For the people that heard Isaiah’s prophecy and for those who saw John the Baptist as the fulfillment of that prophecy, the thought of the coming of the Messiah was a great cause for hope. They had long been persecuted, held captive, forced into slavery; their lives were defined by being oppressed, defeated, hated. They were waiting, they were longing, for the one who would come and save them and set them free. So they listened. They listened to that voice in the wilderness calling them to prepare the way of the Lord.

They listened to the wild man, clothed in camel hair, eating locusts and wild honey. They listened as he called them to confess, to repent, and to be baptized. They knew that it was necessary, they knew that it was what they needed to do to prepare, to be ready when He arrived. They knew it, but do we?

Confession and repentance aren’t really what we like to think about when we are celebrating Advent. We would prefer to save that stuff for Lent. Hope, peace, joy, and love- these are the things we like to think about, to focus on during this season of preparation. It’s much more fun, it’s much easier to prepare to receive those things that Jesus brings into the world than it is to look at ourselves, to confess our sins, to repent from our sins, and to go and sin no more.

It reminds me of a lost verse from one of my favorite Christmas hymns, Angels from the Realms of Glory. “Sinners wrung with true repentance, doomed for guilt to endless pains; justice now revokes the sentence, mercy calls you break your chains.” Doesn’t really fit the Christmas mood, does it? No wonder it’s a “lost’ verse that you won’t find in either the red or blue hymnals. It was in the old 1923 black hymnal but it has wisely been left out of the more recent versions. Who wants to sing about that on Christmas?

Yet they are an essential part of our Advent preparation. There are really two types of preparation during Advent. The first is physical- we decorate our homes and  our church, we buy and wrap gifts, we trim candles and hang stars. The second is spiritual preparation.  And it is something that we often overlook. That’s why it is good to have John the Baptist, the Harbinger of Hope, to remind us to prepare not only our bodies, but our souls as well.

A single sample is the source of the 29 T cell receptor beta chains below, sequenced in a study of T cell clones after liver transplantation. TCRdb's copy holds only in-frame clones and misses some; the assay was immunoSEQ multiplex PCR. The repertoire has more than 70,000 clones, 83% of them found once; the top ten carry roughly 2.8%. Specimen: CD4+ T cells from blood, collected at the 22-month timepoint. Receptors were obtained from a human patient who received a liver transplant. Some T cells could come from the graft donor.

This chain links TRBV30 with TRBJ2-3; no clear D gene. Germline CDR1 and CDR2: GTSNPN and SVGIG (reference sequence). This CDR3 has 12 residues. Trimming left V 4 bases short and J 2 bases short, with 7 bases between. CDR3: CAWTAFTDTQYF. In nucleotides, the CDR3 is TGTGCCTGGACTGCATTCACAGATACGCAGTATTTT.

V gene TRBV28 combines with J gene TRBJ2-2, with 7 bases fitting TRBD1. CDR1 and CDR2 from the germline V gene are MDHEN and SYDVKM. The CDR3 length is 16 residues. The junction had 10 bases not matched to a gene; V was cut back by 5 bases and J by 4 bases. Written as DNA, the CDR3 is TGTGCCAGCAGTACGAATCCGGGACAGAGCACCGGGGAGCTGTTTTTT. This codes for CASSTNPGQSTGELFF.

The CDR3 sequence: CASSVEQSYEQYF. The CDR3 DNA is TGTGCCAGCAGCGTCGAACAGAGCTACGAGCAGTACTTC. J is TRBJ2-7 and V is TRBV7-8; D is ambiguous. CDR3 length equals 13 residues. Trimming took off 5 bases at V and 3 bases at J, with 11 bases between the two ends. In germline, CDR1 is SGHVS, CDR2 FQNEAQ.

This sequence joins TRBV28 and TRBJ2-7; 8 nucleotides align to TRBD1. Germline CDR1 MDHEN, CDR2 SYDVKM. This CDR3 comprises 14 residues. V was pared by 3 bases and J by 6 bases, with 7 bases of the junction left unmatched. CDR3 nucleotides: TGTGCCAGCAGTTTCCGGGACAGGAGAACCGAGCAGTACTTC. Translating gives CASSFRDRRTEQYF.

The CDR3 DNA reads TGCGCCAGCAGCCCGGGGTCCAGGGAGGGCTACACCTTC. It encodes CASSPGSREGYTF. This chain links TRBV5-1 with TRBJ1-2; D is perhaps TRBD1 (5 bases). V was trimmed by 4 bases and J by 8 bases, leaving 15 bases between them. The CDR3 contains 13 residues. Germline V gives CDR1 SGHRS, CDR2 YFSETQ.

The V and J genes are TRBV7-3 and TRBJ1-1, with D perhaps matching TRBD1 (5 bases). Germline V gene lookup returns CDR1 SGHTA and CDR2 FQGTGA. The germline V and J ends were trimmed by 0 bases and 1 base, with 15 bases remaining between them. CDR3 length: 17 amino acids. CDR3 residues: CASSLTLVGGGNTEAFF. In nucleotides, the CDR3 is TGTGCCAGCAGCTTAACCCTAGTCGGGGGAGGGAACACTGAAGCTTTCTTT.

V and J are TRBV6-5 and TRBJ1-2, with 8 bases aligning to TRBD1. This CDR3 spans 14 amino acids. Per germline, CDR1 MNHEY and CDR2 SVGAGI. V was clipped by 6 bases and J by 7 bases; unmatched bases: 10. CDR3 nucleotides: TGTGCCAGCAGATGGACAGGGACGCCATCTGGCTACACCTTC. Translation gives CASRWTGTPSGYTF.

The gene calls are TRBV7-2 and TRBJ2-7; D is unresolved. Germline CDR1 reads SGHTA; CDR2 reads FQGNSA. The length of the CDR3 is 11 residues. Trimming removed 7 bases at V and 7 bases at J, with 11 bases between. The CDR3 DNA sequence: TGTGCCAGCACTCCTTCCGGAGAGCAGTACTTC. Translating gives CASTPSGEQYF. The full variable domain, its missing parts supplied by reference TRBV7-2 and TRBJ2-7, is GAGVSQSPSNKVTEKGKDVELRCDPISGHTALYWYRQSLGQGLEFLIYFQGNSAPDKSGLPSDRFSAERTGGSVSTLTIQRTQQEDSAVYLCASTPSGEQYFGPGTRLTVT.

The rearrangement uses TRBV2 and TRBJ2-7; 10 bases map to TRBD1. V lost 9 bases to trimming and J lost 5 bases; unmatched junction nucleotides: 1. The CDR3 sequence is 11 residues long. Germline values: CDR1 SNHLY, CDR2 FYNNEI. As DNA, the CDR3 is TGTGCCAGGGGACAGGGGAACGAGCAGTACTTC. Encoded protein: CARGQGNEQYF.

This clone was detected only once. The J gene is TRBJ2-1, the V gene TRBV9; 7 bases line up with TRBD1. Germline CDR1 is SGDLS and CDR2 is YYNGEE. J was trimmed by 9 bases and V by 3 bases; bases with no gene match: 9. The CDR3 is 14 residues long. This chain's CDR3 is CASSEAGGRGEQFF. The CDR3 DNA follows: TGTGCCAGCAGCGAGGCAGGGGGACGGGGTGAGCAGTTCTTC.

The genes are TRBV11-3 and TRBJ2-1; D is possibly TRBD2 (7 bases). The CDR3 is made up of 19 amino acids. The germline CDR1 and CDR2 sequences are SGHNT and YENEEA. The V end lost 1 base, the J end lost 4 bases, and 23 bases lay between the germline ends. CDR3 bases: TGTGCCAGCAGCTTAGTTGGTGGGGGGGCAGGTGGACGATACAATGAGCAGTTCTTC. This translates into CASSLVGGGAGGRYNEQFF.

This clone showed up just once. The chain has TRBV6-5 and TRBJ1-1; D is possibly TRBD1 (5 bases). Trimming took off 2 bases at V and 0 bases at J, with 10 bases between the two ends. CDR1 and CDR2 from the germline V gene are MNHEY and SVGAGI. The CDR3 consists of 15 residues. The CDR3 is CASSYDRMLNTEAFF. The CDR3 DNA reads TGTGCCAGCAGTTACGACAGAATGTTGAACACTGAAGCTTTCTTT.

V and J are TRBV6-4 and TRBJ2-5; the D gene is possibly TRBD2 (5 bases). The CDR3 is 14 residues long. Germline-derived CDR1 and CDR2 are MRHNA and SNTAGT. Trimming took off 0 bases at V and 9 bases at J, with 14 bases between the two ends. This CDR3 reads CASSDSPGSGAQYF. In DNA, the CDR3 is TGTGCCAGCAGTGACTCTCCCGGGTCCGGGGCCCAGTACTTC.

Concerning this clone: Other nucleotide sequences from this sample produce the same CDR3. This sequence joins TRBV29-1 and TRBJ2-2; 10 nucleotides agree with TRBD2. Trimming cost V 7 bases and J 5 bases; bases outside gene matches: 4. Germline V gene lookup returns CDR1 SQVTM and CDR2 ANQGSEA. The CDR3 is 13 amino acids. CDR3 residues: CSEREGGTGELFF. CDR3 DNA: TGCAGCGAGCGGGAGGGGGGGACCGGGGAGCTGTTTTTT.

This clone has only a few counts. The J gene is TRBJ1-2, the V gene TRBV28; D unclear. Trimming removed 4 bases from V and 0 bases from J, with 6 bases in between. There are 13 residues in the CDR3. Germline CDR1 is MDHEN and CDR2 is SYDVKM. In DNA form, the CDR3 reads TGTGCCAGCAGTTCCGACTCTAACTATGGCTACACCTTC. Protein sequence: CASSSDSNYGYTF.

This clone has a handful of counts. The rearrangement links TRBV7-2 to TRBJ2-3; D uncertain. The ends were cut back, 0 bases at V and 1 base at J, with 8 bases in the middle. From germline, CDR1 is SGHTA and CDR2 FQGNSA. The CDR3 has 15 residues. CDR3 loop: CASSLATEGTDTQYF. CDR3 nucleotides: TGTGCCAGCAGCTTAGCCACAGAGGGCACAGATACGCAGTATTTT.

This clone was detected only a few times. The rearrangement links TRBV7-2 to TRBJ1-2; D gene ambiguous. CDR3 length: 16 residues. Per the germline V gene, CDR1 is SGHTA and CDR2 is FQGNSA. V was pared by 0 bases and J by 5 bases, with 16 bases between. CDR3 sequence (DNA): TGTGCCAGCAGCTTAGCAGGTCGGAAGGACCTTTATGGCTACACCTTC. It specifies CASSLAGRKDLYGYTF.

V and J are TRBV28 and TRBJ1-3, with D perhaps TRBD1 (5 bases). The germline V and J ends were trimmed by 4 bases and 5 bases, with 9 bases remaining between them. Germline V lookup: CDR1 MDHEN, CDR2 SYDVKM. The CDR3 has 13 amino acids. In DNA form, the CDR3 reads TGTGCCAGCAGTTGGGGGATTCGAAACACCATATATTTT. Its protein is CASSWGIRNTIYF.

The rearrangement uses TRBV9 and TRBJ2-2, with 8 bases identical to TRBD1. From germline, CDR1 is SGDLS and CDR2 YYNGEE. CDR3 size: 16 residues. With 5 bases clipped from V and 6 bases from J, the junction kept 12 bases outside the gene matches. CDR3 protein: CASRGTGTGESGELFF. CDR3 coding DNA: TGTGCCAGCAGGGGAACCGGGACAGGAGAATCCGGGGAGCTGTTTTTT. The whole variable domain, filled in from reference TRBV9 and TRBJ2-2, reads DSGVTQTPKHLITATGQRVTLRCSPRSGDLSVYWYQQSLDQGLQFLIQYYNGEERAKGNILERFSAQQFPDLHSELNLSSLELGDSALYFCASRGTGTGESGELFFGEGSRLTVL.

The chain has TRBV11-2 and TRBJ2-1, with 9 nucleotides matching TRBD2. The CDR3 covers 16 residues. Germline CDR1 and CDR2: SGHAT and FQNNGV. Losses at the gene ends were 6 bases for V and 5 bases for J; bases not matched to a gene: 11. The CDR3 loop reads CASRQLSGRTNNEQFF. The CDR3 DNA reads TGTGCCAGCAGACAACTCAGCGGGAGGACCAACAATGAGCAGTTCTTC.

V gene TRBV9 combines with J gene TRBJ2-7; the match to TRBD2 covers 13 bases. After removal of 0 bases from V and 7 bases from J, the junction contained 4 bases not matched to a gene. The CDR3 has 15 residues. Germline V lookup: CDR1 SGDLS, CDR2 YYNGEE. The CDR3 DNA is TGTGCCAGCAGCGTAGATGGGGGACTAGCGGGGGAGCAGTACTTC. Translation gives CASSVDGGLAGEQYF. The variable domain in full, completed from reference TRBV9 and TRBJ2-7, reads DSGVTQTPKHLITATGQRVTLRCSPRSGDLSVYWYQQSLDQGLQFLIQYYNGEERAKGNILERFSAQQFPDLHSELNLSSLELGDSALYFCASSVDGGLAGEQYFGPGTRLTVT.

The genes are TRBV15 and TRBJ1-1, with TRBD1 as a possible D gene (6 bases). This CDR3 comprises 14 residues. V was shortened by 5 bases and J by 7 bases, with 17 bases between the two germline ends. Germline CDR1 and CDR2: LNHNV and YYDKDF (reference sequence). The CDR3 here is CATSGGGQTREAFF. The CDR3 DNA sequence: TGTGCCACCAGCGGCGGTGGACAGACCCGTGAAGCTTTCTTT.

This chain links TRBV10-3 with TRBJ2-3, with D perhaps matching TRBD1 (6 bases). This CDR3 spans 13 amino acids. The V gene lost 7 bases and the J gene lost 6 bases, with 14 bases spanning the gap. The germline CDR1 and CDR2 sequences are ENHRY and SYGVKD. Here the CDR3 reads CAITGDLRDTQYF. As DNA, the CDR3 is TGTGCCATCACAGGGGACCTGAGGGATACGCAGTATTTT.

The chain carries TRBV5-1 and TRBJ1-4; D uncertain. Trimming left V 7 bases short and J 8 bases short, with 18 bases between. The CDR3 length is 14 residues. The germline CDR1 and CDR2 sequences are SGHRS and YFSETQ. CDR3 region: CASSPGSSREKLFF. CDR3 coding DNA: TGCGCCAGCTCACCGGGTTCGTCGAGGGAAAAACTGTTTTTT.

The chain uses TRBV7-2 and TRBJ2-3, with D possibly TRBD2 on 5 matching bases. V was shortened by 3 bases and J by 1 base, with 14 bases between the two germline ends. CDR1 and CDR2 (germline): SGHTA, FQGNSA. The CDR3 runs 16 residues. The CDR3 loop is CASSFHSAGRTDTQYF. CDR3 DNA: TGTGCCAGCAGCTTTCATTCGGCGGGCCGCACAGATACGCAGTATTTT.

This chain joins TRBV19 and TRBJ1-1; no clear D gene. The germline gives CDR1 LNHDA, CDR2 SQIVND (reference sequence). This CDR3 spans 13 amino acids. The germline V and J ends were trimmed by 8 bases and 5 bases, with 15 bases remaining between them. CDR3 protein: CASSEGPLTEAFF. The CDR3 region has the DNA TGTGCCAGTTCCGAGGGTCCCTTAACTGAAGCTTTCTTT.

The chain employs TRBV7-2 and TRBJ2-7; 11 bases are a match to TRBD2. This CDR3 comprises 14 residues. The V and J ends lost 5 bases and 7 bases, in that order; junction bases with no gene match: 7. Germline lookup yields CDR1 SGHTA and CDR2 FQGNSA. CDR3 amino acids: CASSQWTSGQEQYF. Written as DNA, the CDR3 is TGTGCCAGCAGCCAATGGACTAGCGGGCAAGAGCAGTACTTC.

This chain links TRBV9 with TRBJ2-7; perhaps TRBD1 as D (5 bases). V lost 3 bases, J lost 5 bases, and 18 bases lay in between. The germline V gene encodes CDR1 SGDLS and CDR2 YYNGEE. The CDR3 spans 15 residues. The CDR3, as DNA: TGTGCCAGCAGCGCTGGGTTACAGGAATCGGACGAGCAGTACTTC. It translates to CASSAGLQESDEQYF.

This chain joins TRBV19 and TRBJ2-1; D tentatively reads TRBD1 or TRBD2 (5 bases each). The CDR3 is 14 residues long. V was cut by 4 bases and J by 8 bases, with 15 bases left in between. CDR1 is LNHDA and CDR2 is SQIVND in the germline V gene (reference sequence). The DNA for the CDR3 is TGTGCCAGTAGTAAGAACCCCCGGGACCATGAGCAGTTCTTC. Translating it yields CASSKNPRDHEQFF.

We spiritually prepare for the coming of Jesus into the world and into our lives by first doing the thing that we don’t like to do- to consider our sins, our faults, our shortcomings, all the ways that we have failed and fallen short of God’s glory. Then we confess our sins, we acknowledge the wrongs we have done and the good that we have failed to do. Then we repent from those sins, we turn our backs on them and strive to  not do them anymore.

We need to remember that an equally important part of our spiritual preparation  is recognizing that we have been baptized with the Holy Spirit already. When  we confess and repent, we also receive the assurance that our sins have been forgiven. The penalty has been paid. Jesus has made recompense for our sins. In a way, he has prepared the way for us, rather than our preparing the way for him. At least when we are only focused on preparing the way for Jesus to enter into our own lives.

But our Advent calling as Christians is much larger than just preparing to receive Jesus in our lives. That may sound strange to hear, but I believe it to be true. As Christians we are called to prepare the way for Jesus to enter the world- not only our world, but the WHOLE world. This is where Hope, Peace, Joy and Love come in. These are not just the qualities that Jesus brings into the world, they are also the qualities that he expects us to bring into the world.

It may seem like a daunting task, bringing hope, peace, joy and love to the world. They aren’t things that we always have, or more accurately, they aren’t things that we always feel. Even during Advent and Christmas, when we are supposed to be filled with them, when they are supposed to be at the forefront of all that we do. Let’s face it, sometimes we are just going through the motions, doing what we are supposed to do, just because it is the “most wonderful time of the year.”